Subject: I have found a CD that I think you would enjoy
Genres: Pop, R&B
Reissue of the soul great's 1981 album, recorded in 1978. 75 minutes long, it features great versions of most of his best known hits, including 'Let's Stay Together' and 'L-O-V-E'. 14 tracks total. Also features the origin... more »
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Reissue of the soul great's 1981 album, recorded in 1978. 75 minutes long, it features great versions of most of his best known hits, including 'Let's Stay Together' and 'L-O-V-E'. 14 tracks total. Also features the original cover art. 1999 release.
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A wonderful vocal performance, all things considered
Ben Sullivan | Columbus, OH USA | 06/11/2007
(4 out of 5 stars)
""Tokyo...Live!" is a consummate performance from an artist whose flawless execution is easy to take for granted. Your favorite handful of quotidian associations with Green's career all apply here: warm, effortless, effusive yet controlled, tasteful in ways we've long since forgone expecting from a vocalist, and, above all things and at all times, generous. This little-heard double-LP set touches upon a wide swath of Green's career up to 1978; the set opens with a string of hits ("Tired of Being Alone," "Let's Stay Together," "Belle") leading into a characteristically commanding mini-medley of two of the Righteous Brothers' best ("God Blessed Our Love," "Unchained Melody") to open the second half of the performance. As might be expected in `78, Green closes out his sets in Tokyo with some disco jams--"I Feel Good" clips along with the high-hat as Green's tenor bristles against the horn section.
While this is a recommended live document for anyone in the market for an account of Green's magnanimous on-stage personality, the set doesn't always hit its mark. The interaction between Green and the crowd is strained, and at worst, almost mawkish. Green evinces a strange habit of introducing a song stating "...and this is what it says"--he's most natural when singing the expected appreciative banter between songs. It also seems as if the crowd's applause is only being picked up by the stage microphones--the restraint is more polite than reverent (inappropriate!). There's a certain lack of spontaneity that doesn't vibe; one fan alone claps stridently when Green hits the first chorus of "God Blessed Our Love," accounting for the lion's share of Tokyo's enthusiasm that picked up on the boards that night. On a related note, Green's backup singers are undermixed, and the drummer's kit is miked cymbal and hi-hat heavy. The horns sit on top of the mix wonderfully, but I was anxious to hear one of the two guitarists cut through the brass and really contribute--call and response or some tasteful melodic leads. The mix might owe itself to the disco moment, but come on, Tokyo! This is Al Green in the flesh. Great live LPs bespeak of audience reception, and concert hall etiquette just ain't right for the Reverend.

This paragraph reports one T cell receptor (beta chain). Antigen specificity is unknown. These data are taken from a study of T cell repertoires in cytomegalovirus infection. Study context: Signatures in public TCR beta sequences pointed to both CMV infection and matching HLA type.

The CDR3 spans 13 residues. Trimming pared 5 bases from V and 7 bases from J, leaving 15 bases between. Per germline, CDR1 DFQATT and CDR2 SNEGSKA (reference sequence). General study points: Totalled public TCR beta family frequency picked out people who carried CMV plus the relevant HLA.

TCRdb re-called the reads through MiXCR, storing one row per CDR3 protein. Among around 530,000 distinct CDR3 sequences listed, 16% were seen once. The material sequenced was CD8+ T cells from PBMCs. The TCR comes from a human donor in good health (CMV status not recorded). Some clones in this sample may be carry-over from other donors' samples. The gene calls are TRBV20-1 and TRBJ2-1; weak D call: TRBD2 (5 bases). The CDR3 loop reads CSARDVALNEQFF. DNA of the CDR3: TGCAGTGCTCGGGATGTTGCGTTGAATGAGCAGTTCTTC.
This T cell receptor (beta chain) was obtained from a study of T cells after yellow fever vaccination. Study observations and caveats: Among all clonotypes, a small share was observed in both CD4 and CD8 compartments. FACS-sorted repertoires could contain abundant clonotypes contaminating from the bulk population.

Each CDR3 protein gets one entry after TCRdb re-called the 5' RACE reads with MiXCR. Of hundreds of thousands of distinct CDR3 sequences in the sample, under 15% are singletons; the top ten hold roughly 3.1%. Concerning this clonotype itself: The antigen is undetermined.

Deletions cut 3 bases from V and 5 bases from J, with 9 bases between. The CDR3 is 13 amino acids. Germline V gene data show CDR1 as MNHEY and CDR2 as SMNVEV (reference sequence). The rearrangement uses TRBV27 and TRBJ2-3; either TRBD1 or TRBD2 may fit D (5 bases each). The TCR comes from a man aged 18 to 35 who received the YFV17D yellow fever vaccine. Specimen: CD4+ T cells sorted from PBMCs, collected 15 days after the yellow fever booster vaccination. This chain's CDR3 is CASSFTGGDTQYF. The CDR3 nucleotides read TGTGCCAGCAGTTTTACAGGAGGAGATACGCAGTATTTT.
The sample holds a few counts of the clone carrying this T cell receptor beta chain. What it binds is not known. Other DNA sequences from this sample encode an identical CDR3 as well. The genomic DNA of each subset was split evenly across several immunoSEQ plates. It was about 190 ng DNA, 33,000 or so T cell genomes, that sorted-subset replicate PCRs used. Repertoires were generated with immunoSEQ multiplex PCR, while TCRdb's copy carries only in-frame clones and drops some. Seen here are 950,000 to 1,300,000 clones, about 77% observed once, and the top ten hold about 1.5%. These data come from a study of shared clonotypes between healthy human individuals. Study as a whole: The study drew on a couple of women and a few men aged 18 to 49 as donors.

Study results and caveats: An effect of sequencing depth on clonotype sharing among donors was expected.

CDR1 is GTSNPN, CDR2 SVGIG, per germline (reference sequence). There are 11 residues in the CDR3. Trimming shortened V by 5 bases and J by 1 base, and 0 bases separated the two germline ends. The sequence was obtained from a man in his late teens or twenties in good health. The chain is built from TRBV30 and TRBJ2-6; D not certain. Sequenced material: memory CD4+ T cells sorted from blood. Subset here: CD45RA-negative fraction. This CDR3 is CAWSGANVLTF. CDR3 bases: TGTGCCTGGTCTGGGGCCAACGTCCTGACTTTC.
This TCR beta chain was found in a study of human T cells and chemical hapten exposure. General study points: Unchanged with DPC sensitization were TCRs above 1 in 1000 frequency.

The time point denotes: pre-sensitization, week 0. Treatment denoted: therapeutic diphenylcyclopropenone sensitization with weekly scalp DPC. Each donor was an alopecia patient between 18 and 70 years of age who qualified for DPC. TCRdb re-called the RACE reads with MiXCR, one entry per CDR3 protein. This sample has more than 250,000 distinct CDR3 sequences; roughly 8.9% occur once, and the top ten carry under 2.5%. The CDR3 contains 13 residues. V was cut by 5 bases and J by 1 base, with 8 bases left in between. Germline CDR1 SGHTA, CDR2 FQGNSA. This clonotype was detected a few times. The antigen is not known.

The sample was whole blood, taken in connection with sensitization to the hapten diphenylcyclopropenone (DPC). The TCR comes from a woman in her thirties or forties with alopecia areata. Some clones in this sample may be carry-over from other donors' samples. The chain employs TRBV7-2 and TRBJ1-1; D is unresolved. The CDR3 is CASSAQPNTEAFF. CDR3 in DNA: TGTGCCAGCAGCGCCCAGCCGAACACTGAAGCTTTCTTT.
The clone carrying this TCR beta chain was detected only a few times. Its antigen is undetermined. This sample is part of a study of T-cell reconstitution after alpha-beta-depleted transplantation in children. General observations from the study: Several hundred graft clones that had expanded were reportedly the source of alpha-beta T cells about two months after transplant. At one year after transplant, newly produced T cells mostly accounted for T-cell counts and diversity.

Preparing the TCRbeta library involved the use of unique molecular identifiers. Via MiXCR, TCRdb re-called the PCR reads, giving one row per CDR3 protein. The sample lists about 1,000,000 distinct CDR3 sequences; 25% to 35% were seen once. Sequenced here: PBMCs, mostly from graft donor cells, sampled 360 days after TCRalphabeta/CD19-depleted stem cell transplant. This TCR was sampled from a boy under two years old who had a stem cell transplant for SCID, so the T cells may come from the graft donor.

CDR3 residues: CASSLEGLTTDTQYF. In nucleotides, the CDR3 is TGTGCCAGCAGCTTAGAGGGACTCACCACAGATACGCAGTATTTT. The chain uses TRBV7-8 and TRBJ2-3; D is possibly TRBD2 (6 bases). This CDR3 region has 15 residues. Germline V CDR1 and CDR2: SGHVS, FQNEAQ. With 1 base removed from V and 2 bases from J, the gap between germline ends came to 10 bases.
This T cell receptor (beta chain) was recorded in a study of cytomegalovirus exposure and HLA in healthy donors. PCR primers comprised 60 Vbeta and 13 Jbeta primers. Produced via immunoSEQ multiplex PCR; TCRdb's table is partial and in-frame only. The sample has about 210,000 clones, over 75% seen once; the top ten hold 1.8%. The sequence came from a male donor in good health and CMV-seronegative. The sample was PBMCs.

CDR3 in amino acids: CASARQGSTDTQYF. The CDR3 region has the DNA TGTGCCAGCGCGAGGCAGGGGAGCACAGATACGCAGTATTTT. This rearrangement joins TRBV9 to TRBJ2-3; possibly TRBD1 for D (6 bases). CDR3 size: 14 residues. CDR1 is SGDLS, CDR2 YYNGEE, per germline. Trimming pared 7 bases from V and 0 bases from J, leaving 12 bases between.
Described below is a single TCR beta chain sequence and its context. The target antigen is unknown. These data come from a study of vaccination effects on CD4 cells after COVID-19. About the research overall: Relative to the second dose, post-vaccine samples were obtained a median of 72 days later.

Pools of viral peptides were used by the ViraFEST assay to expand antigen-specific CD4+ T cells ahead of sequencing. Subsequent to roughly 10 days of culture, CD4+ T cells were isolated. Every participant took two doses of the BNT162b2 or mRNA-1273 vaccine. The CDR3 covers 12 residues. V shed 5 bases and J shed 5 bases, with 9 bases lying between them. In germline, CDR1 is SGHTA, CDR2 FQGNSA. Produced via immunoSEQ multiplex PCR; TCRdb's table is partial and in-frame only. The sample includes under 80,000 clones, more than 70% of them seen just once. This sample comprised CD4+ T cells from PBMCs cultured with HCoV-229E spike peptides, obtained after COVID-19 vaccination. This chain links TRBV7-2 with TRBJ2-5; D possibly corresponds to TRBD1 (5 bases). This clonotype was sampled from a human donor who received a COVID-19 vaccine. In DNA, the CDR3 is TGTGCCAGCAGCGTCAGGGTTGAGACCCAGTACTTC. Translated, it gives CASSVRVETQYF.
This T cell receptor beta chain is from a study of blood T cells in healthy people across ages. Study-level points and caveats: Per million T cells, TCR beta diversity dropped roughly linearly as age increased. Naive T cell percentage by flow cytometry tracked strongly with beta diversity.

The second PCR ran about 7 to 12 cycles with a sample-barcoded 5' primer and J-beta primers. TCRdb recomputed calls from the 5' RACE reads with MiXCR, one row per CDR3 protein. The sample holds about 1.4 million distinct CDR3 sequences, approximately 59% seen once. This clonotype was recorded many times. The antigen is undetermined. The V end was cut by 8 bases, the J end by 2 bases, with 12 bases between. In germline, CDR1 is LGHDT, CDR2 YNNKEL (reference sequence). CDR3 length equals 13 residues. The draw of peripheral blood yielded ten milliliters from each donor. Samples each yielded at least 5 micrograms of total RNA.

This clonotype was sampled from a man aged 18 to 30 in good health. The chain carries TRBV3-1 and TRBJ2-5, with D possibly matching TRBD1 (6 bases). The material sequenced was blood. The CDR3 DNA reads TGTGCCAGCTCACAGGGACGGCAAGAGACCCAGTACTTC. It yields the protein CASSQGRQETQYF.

Don't approach "Tokyo... Live!" with caution so much as DO consider what Green collection you're looking to build. I find myself accumulating armloads of studio LPs by force of Green's personality and charisma alone. If you find yourself with 76 minutes at a time to join this punctilious Japanese audience on occasion, you can't miss, but don't fool yourself into thinking this is heaven-sent. I, for one, need more than Green's steadfast brilliance to spur me to return to a live album when there are so many studio albums from this era to sink my teeth into."